Increased Expression of CCL2 in Insulin-Producing Cells of Transgenic Mice Promotes Mobilization of Myeloid Cells From the Bone Marrow, Marked Insulitis, and Diabetes

  1. Andrea P. Martin1,
  2. Sara Rankin2,
  3. Simon Pitchford2,
  4. Israel F. Charo34,
  5. Glaucia C. Furtado1 and
  6. Sergio A. Lira1
  1. 1Immunology Institute, Mount Sinai School of Medicine, New York, New York
  2. 2Leukocyte Biology Section, NHLI Division, Faculty of Medicine, Imperial College, South Kensington Campus, London, U.K
  3. 3Gladstone Institute of Cardiovascular Disease, Department of Medicine, University of California, San Francisco, California
  4. 4Cardiovascular Research Institute, Department of Medicine, University of California, San Francisco, California
  1. Corresponding author: Sergio A. Lira, sergio.lira{at}mssm.edu, or Glaucia C. Furtado, glaucia.furtado{at}mssm.edu

Abstract

OBJECTIVE—To define the mechanisms underlying the accumulation of monocytes/macrophages in the islets of Langerhans.

RESEARCH DESIGN AND METHODS—We tested the hypothesis that macrophage accumulation into the islets is caused by overexpression of the chemokine CCL2. To test this hypothesis, we generated transgenic mice and evaluated the cellular composition of the islets by immunohistochemistry and flow cytometry. We determined serum levels of CCL2 by enzyme-linked immunosorbent assay, determined numbers of circulating monocytes, and tested whether CCL2 could mobilize monocytes from the bone marrow directly. We examined development of diabetes over time and tested whether CCL2 effects could be eliminated by deletion of its receptor, CCR2.

RESULTS—Expression of CCL2 by β-cells was associated with increased numbers of monocytes in circulation and accumulation of macrophages in the islets of transgenic mice. These changes were promoted by combined actions of CCL2 at the level of the bone marrow and the islets and were not seen in animals in which the CCL2 receptor (CCR2) was inactivated. Mice expressing higher levels of CCL2 in the islets developed diabetes spontaneously. The development of diabetes was correlated with the accumulation of large numbers of monocytes in the islets and did not depend on T- and B-cells. Diabetes could also be induced in normoglycemic mice expressing low levels of CCL2 by increasing the number of circulating myeloid cells.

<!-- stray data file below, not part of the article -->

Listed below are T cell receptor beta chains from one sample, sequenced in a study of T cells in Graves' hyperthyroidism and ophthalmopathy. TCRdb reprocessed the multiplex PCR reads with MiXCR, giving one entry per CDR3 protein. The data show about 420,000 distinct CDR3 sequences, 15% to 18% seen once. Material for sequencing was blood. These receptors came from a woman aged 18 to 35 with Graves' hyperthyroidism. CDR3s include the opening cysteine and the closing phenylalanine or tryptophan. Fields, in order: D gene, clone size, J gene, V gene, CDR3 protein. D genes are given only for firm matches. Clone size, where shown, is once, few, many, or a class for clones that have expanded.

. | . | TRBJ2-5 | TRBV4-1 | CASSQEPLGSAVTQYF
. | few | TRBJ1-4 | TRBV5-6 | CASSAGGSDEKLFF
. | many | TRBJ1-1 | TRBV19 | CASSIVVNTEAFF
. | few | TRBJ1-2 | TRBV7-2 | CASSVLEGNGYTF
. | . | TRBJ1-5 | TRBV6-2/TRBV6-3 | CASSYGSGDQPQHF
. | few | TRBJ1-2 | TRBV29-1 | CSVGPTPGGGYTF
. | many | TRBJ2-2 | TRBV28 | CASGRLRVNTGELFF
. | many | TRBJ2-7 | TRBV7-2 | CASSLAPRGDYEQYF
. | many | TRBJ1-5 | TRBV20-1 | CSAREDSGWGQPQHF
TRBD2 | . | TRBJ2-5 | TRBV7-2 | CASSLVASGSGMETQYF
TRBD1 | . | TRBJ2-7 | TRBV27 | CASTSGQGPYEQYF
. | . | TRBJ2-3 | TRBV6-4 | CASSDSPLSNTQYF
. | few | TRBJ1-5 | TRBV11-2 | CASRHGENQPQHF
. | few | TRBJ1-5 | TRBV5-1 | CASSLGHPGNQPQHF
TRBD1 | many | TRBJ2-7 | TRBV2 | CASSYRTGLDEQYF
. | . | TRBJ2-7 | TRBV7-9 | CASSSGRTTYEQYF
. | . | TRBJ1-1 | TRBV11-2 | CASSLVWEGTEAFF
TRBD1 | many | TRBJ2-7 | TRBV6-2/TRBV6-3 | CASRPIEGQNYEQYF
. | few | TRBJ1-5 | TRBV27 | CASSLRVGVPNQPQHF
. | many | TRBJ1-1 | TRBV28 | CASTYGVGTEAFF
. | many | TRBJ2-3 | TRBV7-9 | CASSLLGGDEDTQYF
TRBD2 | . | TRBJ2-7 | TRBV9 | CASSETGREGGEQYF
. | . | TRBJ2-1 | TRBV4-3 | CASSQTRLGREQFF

CONCLUSIONS—These results indicate that CCL2 promotes monocyte recruitment by acting both locally and remotely and that expression of CCL2 by insulin-producing cells can lead to insulitis and islet destruction.

Footnotes

  • Published ahead of print at http://diabetes.diabetesjournals.org on 15 July 2008.

    Readers may use this article as long as the work is properly cited, the use is educational and not for profit, and the work is not altered. See http://creativecommons.org/licenses/by-nc-nd/3.0/ for details.

    The costs of publication of this article were defrayed in part by the payment of page charges. This article must therefore be hereby marked “advertisement” in accordance with 18 U.S.C Section 1734 solely to indicate this fact.

    See accompanying commentary, p. 2922.

    • Accepted July 1, 2008.
    • Received May 8, 2008.
| Table of Contents

This Article

  1. Diabetes vol. 57 no. 11 3025-3033
  1. Online-Only Appendix
  2. All Versions of this Article:
    1. db08-0625v1
    2. 57/11/3025 most recent